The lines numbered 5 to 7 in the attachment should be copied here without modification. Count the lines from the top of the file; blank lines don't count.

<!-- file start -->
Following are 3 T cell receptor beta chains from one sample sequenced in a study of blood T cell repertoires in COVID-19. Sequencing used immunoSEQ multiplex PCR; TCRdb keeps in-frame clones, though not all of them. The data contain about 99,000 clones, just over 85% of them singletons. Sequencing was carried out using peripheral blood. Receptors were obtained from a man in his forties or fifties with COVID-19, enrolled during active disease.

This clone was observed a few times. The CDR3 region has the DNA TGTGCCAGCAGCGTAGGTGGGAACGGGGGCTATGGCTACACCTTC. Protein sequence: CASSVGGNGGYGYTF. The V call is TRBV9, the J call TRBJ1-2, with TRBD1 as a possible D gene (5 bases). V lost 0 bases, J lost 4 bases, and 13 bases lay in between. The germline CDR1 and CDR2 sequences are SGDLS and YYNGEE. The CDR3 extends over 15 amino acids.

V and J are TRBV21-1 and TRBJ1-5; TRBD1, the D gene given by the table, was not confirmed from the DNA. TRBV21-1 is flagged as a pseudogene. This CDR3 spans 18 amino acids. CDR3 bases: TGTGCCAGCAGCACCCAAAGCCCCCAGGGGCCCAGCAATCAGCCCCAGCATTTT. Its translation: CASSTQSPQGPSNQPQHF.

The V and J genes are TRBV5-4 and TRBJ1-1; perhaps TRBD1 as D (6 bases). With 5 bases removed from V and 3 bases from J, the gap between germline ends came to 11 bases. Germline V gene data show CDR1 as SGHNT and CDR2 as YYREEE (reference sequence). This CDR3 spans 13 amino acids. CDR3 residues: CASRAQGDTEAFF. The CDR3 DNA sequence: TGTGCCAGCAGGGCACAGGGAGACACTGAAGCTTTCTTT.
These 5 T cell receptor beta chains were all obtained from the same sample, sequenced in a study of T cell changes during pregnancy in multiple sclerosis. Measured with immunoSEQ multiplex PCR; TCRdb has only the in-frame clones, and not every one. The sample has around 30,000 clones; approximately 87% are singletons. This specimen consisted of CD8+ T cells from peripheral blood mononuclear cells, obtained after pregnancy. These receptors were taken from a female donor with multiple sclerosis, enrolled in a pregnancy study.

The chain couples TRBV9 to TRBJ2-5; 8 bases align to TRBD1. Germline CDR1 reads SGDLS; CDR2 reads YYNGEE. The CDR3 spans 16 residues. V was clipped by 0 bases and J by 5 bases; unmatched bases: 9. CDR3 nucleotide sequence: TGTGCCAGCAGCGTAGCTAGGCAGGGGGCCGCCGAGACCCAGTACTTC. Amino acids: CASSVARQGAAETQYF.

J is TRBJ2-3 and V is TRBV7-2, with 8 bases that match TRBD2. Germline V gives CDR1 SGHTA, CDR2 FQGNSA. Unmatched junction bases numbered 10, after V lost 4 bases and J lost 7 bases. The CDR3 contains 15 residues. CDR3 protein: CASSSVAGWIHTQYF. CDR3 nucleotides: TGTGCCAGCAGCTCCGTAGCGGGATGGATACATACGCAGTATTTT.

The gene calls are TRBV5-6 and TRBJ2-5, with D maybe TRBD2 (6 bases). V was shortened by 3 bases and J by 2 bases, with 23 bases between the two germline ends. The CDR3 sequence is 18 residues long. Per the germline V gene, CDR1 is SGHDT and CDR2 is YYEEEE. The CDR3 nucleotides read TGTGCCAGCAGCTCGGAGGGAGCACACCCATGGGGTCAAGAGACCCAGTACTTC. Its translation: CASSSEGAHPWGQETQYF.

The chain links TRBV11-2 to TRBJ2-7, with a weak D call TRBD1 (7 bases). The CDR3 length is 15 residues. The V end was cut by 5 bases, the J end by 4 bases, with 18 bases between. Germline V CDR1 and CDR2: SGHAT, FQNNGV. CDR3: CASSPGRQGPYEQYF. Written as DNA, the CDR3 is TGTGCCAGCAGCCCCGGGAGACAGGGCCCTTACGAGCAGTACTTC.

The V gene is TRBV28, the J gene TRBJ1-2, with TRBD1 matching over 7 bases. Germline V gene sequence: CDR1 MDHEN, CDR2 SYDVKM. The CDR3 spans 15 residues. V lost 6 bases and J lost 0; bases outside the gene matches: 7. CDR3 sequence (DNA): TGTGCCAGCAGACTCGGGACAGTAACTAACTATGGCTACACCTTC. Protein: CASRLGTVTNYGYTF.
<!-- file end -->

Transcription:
These 5 T cell receptor beta chains were all obtained from the same sample, sequenced in a study of T cell changes during pregnancy in multiple sclerosis. Measured with immunoSEQ multiplex PCR; TCRdb has only the in-frame clones, and not every one. The sample has around 30,000 clones; approximately 87% are singletons. This specimen consisted of CD8+ T cells from peripheral blood mononuclear cells, obtained after pregnancy. These receptors were taken from a female donor with multiple sclerosis, enrolled in a pregnancy study.

The chain couples TRBV9 to TRBJ2-5; 8 bases align to TRBD1. Germline CDR1 reads SGDLS; CDR2 reads YYNGEE. The CDR3 spans 16 residues. V was clipped by 0 bases and J by 5 bases; unmatched bases: 9. CDR3 nucleotide sequence: TGTGCCAGCAGCGTAGCTAGGCAGGGGGCCGCCGAGACCCAGTACTTC. Amino acids: CASSVARQGAAETQYF.

J is TRBJ2-3 and V is TRBV7-2, with 8 bases that match TRBD2. Germline V gives CDR1 SGHTA, CDR2 FQGNSA. Unmatched junction bases numbered 10, after V lost 4 bases and J lost 7 bases. The CDR3 contains 15 residues. CDR3 protein: CASSSVAGWIHTQYF. CDR3 nucleotides: TGTGCCAGCAGCTCCGTAGCGGGATGGATACATACGCAGTATTTT.